||Normal shape of liver, uniform texture
||AST: 32U/LALT: 22U/LFBS: 4.26mM
||Normal shape of liver, uniform texture
“--” Undetected. ∗Started to use uncooked cornstarch. Reference range: ALT≤40U/L; AST≤40U/L; FBS: 3.89–6.11 mM. “↑” indicates that it is above the normal range, while “↓” is below the normal range. ALT = alanine transaminase, AST = aspartate aminotransferase, FBS = fasting blood sugar.
GSD can be subdivided into different subgroups according to enzyme defects in the glycogen metabolism pathway.[1,10] These subgroups also show physiological differences. Clinical manifestations are generally associated with liver and muscle because glycogen is accumulated in these organs. GSD type I, III, VI and IX normally involve the liver, and GSD type I is the most serious because it affects gluconeogenesis and glycolysis. GSD-IX is caused by functional deficiency of liver phosphorylase systems and its clinical manifestations are growth retardation, fasting ketoacidosis, and hepatomegaly due to abnormal material metabolism. GSD-IXa is caused by functional deficiency of α subunit of PhK and inability to activate the phosphorylase.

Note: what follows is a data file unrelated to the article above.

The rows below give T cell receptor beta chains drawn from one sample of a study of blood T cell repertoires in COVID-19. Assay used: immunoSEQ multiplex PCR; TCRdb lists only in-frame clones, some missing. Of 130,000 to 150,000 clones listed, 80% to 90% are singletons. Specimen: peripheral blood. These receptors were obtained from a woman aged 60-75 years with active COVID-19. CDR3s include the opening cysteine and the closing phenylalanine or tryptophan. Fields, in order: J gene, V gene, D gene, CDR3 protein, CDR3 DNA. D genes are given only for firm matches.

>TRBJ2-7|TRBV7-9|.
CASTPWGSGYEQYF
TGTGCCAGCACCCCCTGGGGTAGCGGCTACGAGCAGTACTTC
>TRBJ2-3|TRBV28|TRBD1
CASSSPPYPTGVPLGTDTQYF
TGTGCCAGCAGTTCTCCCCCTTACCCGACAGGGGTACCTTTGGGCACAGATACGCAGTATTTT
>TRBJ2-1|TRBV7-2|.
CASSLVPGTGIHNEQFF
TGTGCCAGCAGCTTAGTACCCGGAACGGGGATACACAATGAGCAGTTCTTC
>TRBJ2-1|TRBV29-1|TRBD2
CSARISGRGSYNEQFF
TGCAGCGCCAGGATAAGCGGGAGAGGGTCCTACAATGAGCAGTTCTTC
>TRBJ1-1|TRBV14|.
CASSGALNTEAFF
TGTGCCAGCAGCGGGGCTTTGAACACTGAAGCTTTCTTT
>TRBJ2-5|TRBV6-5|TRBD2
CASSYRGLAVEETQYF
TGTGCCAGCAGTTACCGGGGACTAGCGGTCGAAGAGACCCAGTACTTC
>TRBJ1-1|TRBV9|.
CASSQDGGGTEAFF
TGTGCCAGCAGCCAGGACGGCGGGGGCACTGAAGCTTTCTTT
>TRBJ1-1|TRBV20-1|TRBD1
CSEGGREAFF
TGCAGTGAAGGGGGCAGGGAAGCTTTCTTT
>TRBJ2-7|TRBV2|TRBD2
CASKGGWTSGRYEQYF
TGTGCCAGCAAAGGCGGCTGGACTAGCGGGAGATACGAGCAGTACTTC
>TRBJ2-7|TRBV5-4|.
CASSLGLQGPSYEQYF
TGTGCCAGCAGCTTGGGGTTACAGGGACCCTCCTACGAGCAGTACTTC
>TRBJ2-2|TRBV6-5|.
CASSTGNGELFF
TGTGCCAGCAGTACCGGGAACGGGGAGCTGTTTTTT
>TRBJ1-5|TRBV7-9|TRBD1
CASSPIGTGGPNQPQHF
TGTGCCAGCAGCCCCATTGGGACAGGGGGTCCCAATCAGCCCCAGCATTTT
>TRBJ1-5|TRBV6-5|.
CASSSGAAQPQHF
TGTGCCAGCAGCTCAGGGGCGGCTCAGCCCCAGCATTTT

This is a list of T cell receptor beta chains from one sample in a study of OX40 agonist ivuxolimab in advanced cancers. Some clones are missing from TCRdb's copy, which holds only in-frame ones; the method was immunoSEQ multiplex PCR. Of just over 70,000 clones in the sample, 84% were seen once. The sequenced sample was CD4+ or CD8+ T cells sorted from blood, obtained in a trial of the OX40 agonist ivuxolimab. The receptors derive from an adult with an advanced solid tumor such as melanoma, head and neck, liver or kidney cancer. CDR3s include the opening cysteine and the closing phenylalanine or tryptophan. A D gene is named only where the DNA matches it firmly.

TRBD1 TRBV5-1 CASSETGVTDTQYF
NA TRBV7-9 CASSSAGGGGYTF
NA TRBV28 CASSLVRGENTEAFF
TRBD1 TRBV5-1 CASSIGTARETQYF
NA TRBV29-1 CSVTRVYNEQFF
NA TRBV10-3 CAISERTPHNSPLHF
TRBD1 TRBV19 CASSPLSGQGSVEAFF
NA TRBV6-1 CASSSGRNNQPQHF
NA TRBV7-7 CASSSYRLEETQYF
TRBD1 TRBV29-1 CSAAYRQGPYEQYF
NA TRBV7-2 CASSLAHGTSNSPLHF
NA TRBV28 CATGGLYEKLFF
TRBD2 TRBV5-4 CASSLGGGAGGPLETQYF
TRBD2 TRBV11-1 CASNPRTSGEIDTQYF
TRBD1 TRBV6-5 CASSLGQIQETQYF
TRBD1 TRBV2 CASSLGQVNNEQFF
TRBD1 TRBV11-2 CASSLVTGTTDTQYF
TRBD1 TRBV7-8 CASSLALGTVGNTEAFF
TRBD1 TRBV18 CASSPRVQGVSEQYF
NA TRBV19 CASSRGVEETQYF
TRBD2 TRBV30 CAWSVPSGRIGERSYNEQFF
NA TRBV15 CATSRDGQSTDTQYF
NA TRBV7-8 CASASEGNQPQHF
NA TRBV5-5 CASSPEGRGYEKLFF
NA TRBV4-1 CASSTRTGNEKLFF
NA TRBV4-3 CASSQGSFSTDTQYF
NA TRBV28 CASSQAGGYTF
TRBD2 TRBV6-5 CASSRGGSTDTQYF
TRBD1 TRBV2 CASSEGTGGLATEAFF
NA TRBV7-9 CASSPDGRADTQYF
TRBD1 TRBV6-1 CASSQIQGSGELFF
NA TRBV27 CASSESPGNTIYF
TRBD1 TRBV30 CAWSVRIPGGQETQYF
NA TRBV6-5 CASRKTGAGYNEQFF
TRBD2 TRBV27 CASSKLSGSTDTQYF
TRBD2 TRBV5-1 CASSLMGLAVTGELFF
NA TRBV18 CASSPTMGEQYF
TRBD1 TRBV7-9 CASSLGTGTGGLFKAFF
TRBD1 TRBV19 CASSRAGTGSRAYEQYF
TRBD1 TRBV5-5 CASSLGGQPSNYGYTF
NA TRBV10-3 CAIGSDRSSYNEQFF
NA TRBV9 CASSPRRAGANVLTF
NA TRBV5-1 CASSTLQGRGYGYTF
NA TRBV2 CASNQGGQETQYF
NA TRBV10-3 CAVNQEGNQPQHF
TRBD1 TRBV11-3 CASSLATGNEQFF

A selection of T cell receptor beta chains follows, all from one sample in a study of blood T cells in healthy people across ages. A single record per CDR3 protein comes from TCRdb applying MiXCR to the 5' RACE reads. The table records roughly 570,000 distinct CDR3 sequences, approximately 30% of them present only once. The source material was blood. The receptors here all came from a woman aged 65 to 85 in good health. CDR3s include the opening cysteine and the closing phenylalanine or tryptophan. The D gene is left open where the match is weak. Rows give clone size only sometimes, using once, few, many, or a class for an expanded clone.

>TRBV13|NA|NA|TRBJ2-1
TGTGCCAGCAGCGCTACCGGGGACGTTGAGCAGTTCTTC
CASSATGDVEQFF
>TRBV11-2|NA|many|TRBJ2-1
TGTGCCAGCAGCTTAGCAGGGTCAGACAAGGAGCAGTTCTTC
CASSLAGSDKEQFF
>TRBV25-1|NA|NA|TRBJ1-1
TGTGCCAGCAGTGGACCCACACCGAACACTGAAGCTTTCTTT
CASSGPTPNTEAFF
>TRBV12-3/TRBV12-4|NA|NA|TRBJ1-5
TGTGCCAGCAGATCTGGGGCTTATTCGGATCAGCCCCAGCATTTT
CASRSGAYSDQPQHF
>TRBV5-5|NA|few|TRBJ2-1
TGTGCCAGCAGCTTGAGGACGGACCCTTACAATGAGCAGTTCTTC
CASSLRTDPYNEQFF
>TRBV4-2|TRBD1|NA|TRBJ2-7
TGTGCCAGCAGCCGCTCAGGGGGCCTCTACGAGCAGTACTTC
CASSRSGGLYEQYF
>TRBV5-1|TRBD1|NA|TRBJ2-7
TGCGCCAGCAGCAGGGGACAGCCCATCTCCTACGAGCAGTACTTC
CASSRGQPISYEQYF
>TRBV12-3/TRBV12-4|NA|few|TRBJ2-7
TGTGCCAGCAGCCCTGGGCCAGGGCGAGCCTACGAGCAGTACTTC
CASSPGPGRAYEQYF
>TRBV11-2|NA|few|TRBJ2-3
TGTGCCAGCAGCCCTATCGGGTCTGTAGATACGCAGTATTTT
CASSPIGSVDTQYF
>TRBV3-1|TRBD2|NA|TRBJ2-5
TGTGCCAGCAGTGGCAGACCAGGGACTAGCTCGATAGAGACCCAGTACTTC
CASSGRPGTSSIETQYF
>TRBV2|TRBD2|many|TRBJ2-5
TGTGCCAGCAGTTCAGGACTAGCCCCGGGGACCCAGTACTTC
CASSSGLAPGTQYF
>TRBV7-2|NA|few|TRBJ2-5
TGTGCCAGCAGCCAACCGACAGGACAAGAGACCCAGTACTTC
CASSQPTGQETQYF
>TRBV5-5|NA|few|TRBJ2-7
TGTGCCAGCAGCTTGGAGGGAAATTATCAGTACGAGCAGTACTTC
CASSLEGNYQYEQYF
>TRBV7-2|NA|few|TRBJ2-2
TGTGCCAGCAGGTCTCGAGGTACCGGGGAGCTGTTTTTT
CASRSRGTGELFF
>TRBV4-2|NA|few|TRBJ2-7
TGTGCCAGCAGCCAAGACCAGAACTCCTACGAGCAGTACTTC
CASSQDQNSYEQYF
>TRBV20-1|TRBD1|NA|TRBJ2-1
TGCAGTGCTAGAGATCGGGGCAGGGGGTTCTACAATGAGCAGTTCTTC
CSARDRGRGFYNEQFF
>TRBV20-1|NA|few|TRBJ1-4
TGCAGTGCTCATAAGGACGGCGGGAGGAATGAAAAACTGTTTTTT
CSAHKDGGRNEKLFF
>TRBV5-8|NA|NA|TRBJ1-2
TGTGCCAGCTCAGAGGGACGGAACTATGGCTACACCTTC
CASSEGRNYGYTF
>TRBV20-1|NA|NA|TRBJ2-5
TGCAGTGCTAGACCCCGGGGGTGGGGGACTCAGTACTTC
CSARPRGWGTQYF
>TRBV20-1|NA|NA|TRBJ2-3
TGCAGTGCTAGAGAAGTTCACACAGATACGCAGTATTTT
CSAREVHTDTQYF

PHKA1 encodes subunit α of PhK, pathogenic variants in PHKA1 can cause the rare X-linked disorder muscle PhK deficiency. PHKA2 also encodes subunit α, while pathogenic variants in PHKA2 can cause the most common form, liver PhK deficiency (XLG). The mutation p.E1125K in PHKA2, is a pathogenic mutation of XLG and is registered in the human gene mutation database. GSD IXa has been further divided into types IXa1 (GSD9A1), with no PhK activity in liver or erythrocytes, and IXa2 (GSD9A2), with no PhK activity in liver but normal activity in erythrocytes. Patients with the mutation p.E1125K in PHKA2 are considered type IXa1. However, we did not validate PhK activity in either liver or peripheral blood in the two patients of this study.